Men's Health (UK) - - Ask MH - PETE, OX­FORD

Af­ter the in­evitable ex­cesses of the fes­tive sea­son, a month off the sauce seems like a fair pe­nance. Dry Jan­uary does have some ben­e­fits: it’ll likely im­prove your sleep, while a study from Univer­sity Col­lege Lon­don found it could de­crease your liver fat by 15%. How­ever, re­search sug­gests that half of us re­turn to our bad habits soon af­ter­wards. Swap­ping he­do­nism with ab­sti­nence plays into our cul­ture’s per­ni­cious all-or-noth­ing re­la­tion­ship with booze: in re­al­ity, those who drink reg­u­larly but mod­er­ately have been shown to be health­ier than tee­to­tallers.

So, we’d plump for Ve­gan­uary, the clunkily named month of trad­ing meat and dairy for plant-based foods. “High in­takes of an­i­mal pro­duce can have an in­flam­ma­tory ef­fect, in­creas­ing the risk of in­sulin re­sis­tance and heart dis­ease,” says nu­tri­tional ther­a­pist Francesca Lan­caster. “Plus, plant foods cul­ti­vate a di­ver­sity of ben­e­fi­cial gut bac­te­ria, im­prov­ing weight con­trol.” A re­cent study* also found that those who went meat-free for four weeks saw a drop in their blood pres­sure and choles­terol. Cru­cially, our re­la­tion­ship with meat tends to be less ex­treme than with booze: you’re less likely to binge on steaks come 1 Fe­bru­ary.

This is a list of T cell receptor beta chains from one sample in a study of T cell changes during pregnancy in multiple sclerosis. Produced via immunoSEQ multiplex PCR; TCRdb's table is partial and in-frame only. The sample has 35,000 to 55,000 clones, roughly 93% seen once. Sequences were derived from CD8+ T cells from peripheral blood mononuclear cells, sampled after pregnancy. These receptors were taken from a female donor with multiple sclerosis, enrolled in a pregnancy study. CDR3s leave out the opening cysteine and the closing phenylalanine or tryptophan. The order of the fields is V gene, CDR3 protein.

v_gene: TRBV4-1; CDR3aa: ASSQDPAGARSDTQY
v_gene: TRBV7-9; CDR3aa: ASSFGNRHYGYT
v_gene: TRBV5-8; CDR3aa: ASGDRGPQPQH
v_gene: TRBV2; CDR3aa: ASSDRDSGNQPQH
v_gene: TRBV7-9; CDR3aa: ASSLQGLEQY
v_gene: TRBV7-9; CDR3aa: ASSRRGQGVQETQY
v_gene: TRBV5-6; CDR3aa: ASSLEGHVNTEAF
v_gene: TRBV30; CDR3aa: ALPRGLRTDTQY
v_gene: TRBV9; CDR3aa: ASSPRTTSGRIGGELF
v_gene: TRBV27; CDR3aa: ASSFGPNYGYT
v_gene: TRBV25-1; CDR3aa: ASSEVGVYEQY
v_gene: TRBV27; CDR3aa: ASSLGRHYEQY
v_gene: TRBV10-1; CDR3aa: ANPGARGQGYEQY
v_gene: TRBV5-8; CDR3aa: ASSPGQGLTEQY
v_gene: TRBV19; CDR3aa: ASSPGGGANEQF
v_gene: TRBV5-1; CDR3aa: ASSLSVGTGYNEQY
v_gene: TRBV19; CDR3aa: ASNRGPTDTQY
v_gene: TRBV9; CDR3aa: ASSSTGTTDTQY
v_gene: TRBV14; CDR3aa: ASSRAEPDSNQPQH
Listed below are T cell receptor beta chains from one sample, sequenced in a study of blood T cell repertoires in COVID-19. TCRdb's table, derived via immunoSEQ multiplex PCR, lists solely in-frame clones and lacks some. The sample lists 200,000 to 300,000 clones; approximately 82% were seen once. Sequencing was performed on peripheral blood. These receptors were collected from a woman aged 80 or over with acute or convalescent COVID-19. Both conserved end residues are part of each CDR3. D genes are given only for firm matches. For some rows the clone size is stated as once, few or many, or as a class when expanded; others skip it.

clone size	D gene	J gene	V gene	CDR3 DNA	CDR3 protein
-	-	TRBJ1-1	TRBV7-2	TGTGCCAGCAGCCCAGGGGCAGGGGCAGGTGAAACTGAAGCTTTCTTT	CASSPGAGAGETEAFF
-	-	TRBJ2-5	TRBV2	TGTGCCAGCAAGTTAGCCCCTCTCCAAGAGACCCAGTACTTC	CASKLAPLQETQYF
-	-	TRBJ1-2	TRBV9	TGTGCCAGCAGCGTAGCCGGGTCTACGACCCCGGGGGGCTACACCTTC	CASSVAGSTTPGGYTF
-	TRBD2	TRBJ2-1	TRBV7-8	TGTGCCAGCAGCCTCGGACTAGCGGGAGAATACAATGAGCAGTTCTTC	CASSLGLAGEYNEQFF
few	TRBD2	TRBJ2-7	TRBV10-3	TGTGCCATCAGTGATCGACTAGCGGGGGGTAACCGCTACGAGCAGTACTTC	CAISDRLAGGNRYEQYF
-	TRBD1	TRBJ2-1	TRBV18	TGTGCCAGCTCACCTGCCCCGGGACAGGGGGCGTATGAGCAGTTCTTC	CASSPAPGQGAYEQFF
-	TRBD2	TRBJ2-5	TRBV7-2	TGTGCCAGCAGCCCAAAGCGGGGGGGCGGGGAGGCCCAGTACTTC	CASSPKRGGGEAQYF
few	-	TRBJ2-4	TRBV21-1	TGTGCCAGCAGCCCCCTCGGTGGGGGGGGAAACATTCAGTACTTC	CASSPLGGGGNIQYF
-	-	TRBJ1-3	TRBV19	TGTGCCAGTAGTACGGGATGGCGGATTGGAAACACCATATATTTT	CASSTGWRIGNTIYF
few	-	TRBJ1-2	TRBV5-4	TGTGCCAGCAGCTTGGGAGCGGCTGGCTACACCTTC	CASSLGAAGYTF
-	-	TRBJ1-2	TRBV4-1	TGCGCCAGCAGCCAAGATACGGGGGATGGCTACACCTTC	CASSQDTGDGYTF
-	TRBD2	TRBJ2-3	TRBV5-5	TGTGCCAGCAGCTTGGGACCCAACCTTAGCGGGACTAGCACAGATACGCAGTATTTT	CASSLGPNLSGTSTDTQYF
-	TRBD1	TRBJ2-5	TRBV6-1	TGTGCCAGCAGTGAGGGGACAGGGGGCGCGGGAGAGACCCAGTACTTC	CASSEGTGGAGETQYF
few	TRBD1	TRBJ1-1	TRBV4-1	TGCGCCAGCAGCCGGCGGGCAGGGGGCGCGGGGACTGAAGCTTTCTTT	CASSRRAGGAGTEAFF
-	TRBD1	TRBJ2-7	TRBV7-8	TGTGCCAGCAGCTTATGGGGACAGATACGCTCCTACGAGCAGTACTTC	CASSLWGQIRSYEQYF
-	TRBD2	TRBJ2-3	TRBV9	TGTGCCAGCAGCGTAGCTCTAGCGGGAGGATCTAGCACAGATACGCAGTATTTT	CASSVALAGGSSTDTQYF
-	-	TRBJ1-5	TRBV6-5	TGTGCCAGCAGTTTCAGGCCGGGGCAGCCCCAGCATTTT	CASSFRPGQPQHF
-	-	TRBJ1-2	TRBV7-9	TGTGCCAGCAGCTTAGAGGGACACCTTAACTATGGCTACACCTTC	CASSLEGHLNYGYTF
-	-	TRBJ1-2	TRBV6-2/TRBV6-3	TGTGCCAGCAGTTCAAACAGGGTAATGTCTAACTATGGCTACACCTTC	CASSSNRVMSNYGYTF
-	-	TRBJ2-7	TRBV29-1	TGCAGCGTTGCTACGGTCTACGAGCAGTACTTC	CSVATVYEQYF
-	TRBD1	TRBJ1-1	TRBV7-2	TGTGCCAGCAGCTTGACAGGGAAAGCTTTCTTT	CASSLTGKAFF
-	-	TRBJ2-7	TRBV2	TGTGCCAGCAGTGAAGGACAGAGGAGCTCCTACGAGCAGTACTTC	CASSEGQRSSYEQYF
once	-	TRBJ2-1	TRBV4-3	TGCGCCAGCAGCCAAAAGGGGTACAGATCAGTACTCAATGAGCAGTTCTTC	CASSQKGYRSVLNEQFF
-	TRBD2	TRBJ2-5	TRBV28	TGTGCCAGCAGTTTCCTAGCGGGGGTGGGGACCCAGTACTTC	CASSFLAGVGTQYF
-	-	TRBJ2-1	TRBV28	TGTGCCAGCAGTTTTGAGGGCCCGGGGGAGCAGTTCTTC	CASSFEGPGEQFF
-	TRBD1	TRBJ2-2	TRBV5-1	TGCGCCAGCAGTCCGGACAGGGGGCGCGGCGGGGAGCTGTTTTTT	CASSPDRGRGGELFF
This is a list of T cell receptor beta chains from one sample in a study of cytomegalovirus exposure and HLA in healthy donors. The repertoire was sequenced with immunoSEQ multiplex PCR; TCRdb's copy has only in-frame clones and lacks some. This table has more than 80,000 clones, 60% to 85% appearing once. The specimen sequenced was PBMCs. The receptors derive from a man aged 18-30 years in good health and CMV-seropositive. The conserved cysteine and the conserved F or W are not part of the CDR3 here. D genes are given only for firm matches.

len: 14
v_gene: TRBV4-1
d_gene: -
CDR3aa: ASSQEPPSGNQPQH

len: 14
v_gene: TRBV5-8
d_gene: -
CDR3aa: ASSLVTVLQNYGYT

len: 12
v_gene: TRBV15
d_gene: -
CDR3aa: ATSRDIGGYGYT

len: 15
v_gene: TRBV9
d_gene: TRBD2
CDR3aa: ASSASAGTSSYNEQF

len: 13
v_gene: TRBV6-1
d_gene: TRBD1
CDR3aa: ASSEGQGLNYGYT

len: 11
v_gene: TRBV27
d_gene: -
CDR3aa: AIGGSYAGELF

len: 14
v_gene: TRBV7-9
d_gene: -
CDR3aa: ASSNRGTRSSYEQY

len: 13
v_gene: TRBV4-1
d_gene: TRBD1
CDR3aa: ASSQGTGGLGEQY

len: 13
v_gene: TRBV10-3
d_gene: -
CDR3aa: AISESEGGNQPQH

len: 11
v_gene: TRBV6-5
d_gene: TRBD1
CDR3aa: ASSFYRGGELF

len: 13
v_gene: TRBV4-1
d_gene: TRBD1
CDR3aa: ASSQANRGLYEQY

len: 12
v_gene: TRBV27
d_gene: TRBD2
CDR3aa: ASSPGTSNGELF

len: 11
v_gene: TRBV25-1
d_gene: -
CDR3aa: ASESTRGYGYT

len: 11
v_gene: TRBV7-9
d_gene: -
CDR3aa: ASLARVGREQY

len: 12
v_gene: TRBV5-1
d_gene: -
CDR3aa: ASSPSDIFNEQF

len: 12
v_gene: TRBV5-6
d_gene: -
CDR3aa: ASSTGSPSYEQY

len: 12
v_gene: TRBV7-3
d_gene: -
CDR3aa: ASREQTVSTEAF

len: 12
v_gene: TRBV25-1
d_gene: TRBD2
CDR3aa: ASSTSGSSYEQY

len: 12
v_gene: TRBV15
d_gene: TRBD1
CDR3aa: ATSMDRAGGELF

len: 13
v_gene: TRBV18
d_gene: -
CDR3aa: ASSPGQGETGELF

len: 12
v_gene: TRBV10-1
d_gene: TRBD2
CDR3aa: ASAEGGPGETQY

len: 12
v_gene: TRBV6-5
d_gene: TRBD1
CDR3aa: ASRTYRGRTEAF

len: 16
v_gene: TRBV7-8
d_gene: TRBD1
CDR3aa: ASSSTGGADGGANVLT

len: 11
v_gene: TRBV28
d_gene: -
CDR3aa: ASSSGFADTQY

A fi­nal word of cau­tion. En­sure you eat plenty of whole­foods – veg­eta­bles, nuts, legumes and grains, not just pro­cessed vegan sausages. But if you’d like to wash your meal down with a warm­ing glass of (vegan) Caber­net, we won’t stand in your way.


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